Distinguishing between Acceleration and GravityThe Equivalence principle tells us that gravity and acceleration are indistinguishable. This principle follows from the consideration fo the experiences of a person sealed in a opaque box.
In 1907, Einstein imagined two thought experiments:
- a) A person in a completely sealed box feels a force pushing them down into the boxes floor. There are two possible (but not mutually exclusive) explanations:
- i. The force is due to gravity, the box is moving with constant velocity near the surface of a planet
ii. The box is in outer space, with rockets attached to it that are accelerating it “upwards”
- i. The box is in outer space and not accelerating.
ii. The box is in free fall in a gravitational field.
Here Einstein used a bit of “classic physics reasoning” – if there is no experiment that can be done to distinguish between reasons i and ii (in either a or b), then, to a physicist, the two cases are “the same”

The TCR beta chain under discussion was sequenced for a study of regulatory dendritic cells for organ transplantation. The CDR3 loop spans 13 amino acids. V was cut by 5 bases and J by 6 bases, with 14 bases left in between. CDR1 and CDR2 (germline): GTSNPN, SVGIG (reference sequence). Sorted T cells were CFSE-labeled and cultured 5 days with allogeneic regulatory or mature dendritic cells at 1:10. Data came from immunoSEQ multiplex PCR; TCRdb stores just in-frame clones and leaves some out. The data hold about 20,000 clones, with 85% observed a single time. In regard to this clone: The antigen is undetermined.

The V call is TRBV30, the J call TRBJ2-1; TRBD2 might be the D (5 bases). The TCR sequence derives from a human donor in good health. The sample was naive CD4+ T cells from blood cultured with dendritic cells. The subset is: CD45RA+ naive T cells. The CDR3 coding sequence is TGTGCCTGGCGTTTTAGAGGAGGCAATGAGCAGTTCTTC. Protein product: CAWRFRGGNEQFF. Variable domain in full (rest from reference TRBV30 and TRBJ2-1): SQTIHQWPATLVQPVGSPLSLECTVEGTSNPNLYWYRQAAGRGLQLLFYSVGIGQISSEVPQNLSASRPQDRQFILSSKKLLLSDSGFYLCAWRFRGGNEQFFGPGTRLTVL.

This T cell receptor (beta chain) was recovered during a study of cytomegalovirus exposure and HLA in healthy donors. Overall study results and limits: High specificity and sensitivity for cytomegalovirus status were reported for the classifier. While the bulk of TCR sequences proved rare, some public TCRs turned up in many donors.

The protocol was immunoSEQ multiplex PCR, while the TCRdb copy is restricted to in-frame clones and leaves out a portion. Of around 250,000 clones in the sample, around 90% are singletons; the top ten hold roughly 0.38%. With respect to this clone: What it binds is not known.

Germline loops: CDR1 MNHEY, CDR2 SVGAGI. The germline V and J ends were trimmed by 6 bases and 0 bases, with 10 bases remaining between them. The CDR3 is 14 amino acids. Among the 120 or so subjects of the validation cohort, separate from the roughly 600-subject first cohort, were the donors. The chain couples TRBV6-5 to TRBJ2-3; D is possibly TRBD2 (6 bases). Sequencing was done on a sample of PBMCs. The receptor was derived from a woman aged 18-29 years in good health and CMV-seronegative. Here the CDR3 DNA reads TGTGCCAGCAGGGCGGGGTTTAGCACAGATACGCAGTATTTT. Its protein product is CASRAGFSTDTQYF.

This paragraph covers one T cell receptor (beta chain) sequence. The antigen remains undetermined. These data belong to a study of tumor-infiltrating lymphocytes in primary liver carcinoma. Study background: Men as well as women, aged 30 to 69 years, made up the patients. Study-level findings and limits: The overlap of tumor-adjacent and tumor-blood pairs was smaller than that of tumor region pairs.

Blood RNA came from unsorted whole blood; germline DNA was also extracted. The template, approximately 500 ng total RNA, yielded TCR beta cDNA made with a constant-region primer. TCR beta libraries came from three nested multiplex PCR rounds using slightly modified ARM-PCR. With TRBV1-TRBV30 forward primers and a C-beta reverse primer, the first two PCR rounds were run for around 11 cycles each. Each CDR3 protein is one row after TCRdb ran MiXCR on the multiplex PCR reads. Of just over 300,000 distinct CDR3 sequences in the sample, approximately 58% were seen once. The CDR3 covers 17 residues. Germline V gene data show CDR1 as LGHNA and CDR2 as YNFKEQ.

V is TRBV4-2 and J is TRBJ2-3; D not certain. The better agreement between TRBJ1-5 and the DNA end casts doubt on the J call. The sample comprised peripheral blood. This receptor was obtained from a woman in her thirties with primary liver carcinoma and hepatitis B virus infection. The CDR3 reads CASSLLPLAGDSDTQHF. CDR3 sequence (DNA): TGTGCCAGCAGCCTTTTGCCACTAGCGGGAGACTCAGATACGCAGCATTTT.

More generally: if two situations are experimentally indistinguishable, they are the same.
Einstein claims he came by this idea one day sitting at his desk in the patent office. Through his window, he watched a painter fall from a scaffold. The painter was briefly in free fall, leading Einstein to ponder whether there was a difference between free fall and simply being in the absence of gravity. His conclusion, expanded into the equivalence principle, was that there is not.
Strictly speaking, the thought experiments above only work for a person who is a point. If they have any height at all, and sufficiently sensitive equipment, they could measure the variation of gravity with height and tell the difference between i and ii. The difference between point and extended measurements will be discussed later in this course.
There are many ways to write “laws of physics” that fail to satisfy the equivalence principle. For example, look at Newton’s laws of motion and gravity near the surface of the Earth:
- F=mia and F=mgg
However, many, many observations have been made, and it turns out, up to an accuracy of 1 part in 1018 that these masses are the same (or at least have a constant ratio, that could be hidden in scaling g by a constant factor).This fact is required a priori by the equivalence principle. If the inertial and gravitational masses of objects varied, cases i and ii could be easily distinguished experimentally.